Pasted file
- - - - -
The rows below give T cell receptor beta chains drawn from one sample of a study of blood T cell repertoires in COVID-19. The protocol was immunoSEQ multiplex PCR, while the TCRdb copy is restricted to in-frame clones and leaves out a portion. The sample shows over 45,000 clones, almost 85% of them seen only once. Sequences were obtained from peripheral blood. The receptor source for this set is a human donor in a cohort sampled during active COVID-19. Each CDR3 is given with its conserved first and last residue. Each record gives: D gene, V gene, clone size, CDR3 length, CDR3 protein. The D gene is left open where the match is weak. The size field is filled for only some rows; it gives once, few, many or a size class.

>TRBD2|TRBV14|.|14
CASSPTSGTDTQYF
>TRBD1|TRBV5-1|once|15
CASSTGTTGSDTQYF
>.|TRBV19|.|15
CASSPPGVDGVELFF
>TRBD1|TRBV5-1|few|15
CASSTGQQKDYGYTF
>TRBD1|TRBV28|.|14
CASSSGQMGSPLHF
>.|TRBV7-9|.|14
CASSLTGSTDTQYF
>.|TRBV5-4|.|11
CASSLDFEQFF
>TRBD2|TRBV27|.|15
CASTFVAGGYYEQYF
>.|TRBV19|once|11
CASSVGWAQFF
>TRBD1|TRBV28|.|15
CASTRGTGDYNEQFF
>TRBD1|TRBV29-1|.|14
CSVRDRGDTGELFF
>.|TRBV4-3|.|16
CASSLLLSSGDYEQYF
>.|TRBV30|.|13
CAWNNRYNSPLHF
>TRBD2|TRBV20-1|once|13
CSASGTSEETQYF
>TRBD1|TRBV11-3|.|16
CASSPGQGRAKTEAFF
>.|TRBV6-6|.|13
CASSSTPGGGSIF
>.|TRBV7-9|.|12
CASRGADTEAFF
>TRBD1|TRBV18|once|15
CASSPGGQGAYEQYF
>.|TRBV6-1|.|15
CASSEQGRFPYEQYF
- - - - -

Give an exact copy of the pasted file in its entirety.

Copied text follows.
The rows below give T cell receptor beta chains drawn from one sample of a study of blood T cell repertoires in COVID-19. The protocol was immunoSEQ multiplex PCR, while the TCRdb copy is restricted to in-frame clones and leaves out a portion. The sample shows over 45,000 clones, almost 85% of them seen only once. Sequences were obtained from peripheral blood. The receptor source for this set is a human donor in a cohort sampled during active COVID-19. Each CDR3 is given with its conserved first and last residue. Each record gives: D gene, V gene, clone size, CDR3 length, CDR3 protein. The D gene is left open where the match is weak. The size field is filled for only some rows; it gives once, few, many or a size class.

>TRBD2|TRBV14|.|14
CASSPTSGTDTQYF
>TRBD1|TRBV5-1|once|15
CASSTGTTGSDTQYF
>.|TRBV19|.|15
CASSPPGVDGVELFF
>TRBD1|TRBV5-1|few|15
CASSTGQQKDYGYTF
>TRBD1|TRBV28|.|14
CASSSGQMGSPLHF
>.|TRBV7-9|.|14
CASSLTGSTDTQYF
>.|TRBV5-4|.|11
CASSLDFEQFF
>TRBD2|TRBV27|.|15
CASTFVAGGYYEQYF
>.|TRBV19|once|11
CASSVGWAQFF
>TRBD1|TRBV28|.|15
CASTRGTGDYNEQFF
>TRBD1|TRBV29-1|.|14
CSVRDRGDTGELFF
>.|TRBV4-3|.|16
CASSLLLSSGDYEQYF
>.|TRBV30|.|13
CAWNNRYNSPLHF
>TRBD2|TRBV20-1|once|13
CSASGTSEETQYF
>TRBD1|TRBV11-3|.|16
CASSPGQGRAKTEAFF
>.|TRBV6-6|.|13
CASSSTPGGGSIF
>.|TRBV7-9|.|12
CASRGADTEAFF
>TRBD1|TRBV18|once|15
CASSPGGQGAYEQYF
>.|TRBV6-1|.|15
CASSEQGRFPYEQYF